RBZ Becomes World’s Most Aggressive Central Bank Raising Key Rate to 200%

Spread the love

HARARE — Zimbabwe’s central bank raised its benchmark interest rate to a record high, one of a series of measures announced by the government to rein in inflation and stabilize the exchange rate.

The monetary policy committee hiked the rate to 200% from 80%, Governor John Mangudya said in a statement on Monday. That brings the cumulative increase this year to 14,000 basis points — the most globally.

“The monetary policy committee expressed great concern on the recent rise in inflation,” Mangudya said. “The committee noted that the increase in inflation was undermining consumer demand and confidence and that, if not controlled, it would reverse the significant economic gains achieved over the past two years.”

Surging commodity prices stemming from throttled supply chains because of Russia’s war with Ukraine and the lingering effects of Covid-19 lockdowns have compounded pressure on the local currency and its slide has fanned the use of US dollars to pay for everything from food, fuel and medicine to school fees.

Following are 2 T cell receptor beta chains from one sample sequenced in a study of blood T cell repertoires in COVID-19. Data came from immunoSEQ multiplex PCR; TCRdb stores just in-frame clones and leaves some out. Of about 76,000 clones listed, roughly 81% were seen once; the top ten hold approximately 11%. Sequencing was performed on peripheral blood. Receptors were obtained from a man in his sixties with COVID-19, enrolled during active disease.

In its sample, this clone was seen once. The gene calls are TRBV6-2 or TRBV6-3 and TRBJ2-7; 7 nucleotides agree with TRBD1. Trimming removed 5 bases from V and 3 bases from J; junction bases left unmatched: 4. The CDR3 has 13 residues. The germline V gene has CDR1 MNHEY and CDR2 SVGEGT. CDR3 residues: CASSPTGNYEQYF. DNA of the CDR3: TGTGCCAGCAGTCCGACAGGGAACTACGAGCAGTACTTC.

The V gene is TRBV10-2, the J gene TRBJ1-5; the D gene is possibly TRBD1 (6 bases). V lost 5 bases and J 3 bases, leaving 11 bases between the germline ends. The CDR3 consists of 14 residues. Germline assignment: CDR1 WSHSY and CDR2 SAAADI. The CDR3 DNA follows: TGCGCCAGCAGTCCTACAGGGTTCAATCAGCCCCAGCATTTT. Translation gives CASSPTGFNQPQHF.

Annual inflation has been in triple digits for two straight months, quickening to 191.6% in June from 131.7% a month prior. The Zimbabwean dollar has slipped 69% to $352.06 against the greenback this year.

Finance Minister Mthuli Ncube announced at a media briefing on Monday that the government would legalize the use of the US dollar for the next five years to help steady the Zimbabwean currency.

Read: Zimbabwe to Allow Use of US Dollar in Economy for Next 5 Years

Previous attempts to stop the currency’s collapse have included a 10-day ban on bank lending, restrictions on trades on the Zimbabwe Stock Exchange, allowing companies to pay taxes in the local unit and introducing a new interbank rate at which most commerce will take place.

Central bankers globally have been unleashing what may prove to be the most aggressive tightening of monetary policy since the 1980s to contain runaway inflation, prevent capital outflows and currency weakness as investors hunt for higher yields.  – Bloomberg